Tubridy: The man who would be General de Gaulle.

Yes, he’s at it again. On Friday, our greatest public intellectual, (with apologies to Fintan of the Times and the existential Jedward brothers) Ryan Tubridy, decided to speak directly to the public about President Trump’s failure to condemn white supremacy.

Except, of course, Trump has done so.  After Charlottesville, he unequivocally condemned white supremacists, and continued to condemn racism. It is not credible that Tubridy or the rest of the Irish establishment knows this. It seems they are wilfully misleading then in their insistence in misrepresenting Trump as a racist.

His real faux pás in the eyes of the Dublin section of the Elect Biden campaign was to point out that the people who initiated the violence were members of far-left groups. He quite correctly placed Antifa and the minority of extremists who had turned up to protest against the removal of a statue of Confederate General Robert E. Lee in the same box. The vast majority of those opposing the removal of statues by the American version of the Khmer Rouge have nothing to do with white supremacists.

Of course all of this is of no interest to our national conscience General Tubs who spoke directly to Trump on this issue. Which would be a bit like you or I sending a tweet to Vladimir Putin. The sanctimonious pretensions of the Irish liberal is clearly only matched by its illusions of grandeur.
Tubridy has obviously assumed that he and his chums are some sort of opinion makers. Perhaps they are, which does not speak highly of us as a people, although there appears to have been some audience backlash to his cringe-worthy stentorian rebuke to POTUS. As if Trump didn’t have enough on his plate, what with the virus and all.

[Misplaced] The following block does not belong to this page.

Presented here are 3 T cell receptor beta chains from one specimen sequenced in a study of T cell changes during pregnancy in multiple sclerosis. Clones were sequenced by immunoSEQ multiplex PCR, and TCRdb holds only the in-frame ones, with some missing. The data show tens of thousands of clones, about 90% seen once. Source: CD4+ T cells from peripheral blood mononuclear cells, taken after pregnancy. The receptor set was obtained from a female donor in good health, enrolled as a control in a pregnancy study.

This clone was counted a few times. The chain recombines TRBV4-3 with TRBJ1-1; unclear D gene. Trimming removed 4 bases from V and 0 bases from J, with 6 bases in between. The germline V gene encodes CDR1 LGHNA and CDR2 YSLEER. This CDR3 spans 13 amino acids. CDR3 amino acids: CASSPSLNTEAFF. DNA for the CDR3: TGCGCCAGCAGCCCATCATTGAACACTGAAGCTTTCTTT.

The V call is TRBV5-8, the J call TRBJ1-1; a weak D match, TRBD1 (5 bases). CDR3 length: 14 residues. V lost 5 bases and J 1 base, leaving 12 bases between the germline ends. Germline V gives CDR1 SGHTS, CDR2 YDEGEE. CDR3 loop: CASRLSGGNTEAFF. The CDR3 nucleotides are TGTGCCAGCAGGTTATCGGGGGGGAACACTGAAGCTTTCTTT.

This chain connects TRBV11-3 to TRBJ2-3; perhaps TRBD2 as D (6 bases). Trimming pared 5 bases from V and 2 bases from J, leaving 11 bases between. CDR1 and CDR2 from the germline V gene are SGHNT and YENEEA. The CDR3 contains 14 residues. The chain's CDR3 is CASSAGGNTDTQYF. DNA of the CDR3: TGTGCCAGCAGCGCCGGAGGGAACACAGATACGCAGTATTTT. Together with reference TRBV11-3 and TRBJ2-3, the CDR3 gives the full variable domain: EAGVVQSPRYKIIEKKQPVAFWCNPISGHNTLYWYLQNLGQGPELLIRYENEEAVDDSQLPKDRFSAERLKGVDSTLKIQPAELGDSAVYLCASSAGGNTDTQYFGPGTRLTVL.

Of course this is not the first time our Cicero has proclaimed the truth, casting pearls before the cloth-eared peasants who do not know what is best for them.


Ordinarily this would be just another occasion of eye-rolling on my part. In a week, however, when the Pollyannas have been on a bit of hootenanny; on everything from euthanasia to one hurling “pundit” advocating violence against people not wearing masks to Irish social media ranters celebrating Trump contracting Covid, the irritation scale is tipping.


To compound that, the reporting of the daily figures on virus deaths on Saturday by taxpayer-funded RTÉ  was grossly misleading. Whether deliberate, or as a consequence of incompetence, who can tell, but most people tuning into the evening news headlines would have been under the impression that ten people had died of Covid in the previous 24 hours.

Keener eyes examining the full details, saw that in fact 8 of the deaths had occurred in August, or earlier. Coming in the wake of more or less official confirmation that deaths due at least in part to other causes are registered as Covid fatalities, it is small wonder increasing numbers of people are dubious about the spin being emanated during the whole thing.

Time for RTE to pull out the big guns. It has been a long time since we heard from Judge of Wanderly Wagon on issues of national importance. Maybe that’s really what we need now.

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